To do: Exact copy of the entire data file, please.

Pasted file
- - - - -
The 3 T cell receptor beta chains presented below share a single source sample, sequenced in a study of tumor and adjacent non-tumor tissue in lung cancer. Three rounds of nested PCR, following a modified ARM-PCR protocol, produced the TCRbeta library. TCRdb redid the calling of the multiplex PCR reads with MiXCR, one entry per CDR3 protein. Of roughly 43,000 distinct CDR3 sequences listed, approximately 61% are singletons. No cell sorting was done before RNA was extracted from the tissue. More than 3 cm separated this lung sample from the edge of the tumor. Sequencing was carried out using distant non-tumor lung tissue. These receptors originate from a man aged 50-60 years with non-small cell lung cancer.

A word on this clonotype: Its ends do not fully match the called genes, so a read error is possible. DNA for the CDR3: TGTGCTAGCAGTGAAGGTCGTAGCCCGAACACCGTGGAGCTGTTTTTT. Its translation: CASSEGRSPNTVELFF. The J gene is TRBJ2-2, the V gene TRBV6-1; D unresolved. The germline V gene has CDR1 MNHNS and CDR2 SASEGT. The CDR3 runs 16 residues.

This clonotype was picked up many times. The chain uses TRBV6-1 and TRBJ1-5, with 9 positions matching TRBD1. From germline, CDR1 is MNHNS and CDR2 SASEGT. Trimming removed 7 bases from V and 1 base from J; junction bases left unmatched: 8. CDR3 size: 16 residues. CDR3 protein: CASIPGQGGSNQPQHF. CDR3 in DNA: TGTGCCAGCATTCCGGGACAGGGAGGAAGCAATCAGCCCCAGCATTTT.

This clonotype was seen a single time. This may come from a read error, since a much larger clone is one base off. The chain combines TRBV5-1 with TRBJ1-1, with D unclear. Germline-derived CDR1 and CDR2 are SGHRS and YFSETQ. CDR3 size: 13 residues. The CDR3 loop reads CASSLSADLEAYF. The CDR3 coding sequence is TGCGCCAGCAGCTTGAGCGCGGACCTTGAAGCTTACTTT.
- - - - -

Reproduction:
The 3 T cell receptor beta chains presented below share a single source sample, sequenced in a study of tumor and adjacent non-tumor tissue in lung cancer. Three rounds of nested PCR, following a modified ARM-PCR protocol, produced the TCRbeta library. TCRdb redid the calling of the multiplex PCR reads with MiXCR, one entry per CDR3 protein. Of roughly 43,000 distinct CDR3 sequences listed, approximately 61% are singletons. No cell sorting was done before RNA was extracted from the tissue. More than 3 cm separated this lung sample from the edge of the tumor. Sequencing was carried out using distant non-tumor lung tissue. These receptors originate from a man aged 50-60 years with non-small cell lung cancer.

A word on this clonotype: Its ends do not fully match the called genes, so a read error is possible. DNA for the CDR3: TGTGCTAGCAGTGAAGGTCGTAGCCCGAACACCGTGGAGCTGTTTTTT. Its translation: CASSEGRSPNTVELFF. The J gene is TRBJ2-2, the V gene TRBV6-1; D unresolved. The germline V gene has CDR1 MNHNS and CDR2 SASEGT. The CDR3 runs 16 residues.

This clonotype was picked up many times. The chain uses TRBV6-1 and TRBJ1-5, with 9 positions matching TRBD1. From germline, CDR1 is MNHNS and CDR2 SASEGT. Trimming removed 7 bases from V and 1 base from J; junction bases left unmatched: 8. CDR3 size: 16 residues. CDR3 protein: CASIPGQGGSNQPQHF. CDR3 in DNA: TGTGCCAGCATTCCGGGACAGGGAGGAAGCAATCAGCCCCAGCATTTT.

This clonotype was seen a single time. This may come from a read error, since a much larger clone is one base off. The chain combines TRBV5-1 with TRBJ1-1, with D unclear. Germline-derived CDR1 and CDR2 are SGHRS and YFSETQ. CDR3 size: 13 residues. The CDR3 loop reads CASSLSADLEAYF. The CDR3 coding sequence is TGCGCCAGCAGCTTGAGCGCGGACCTTGAAGCTTACTTT.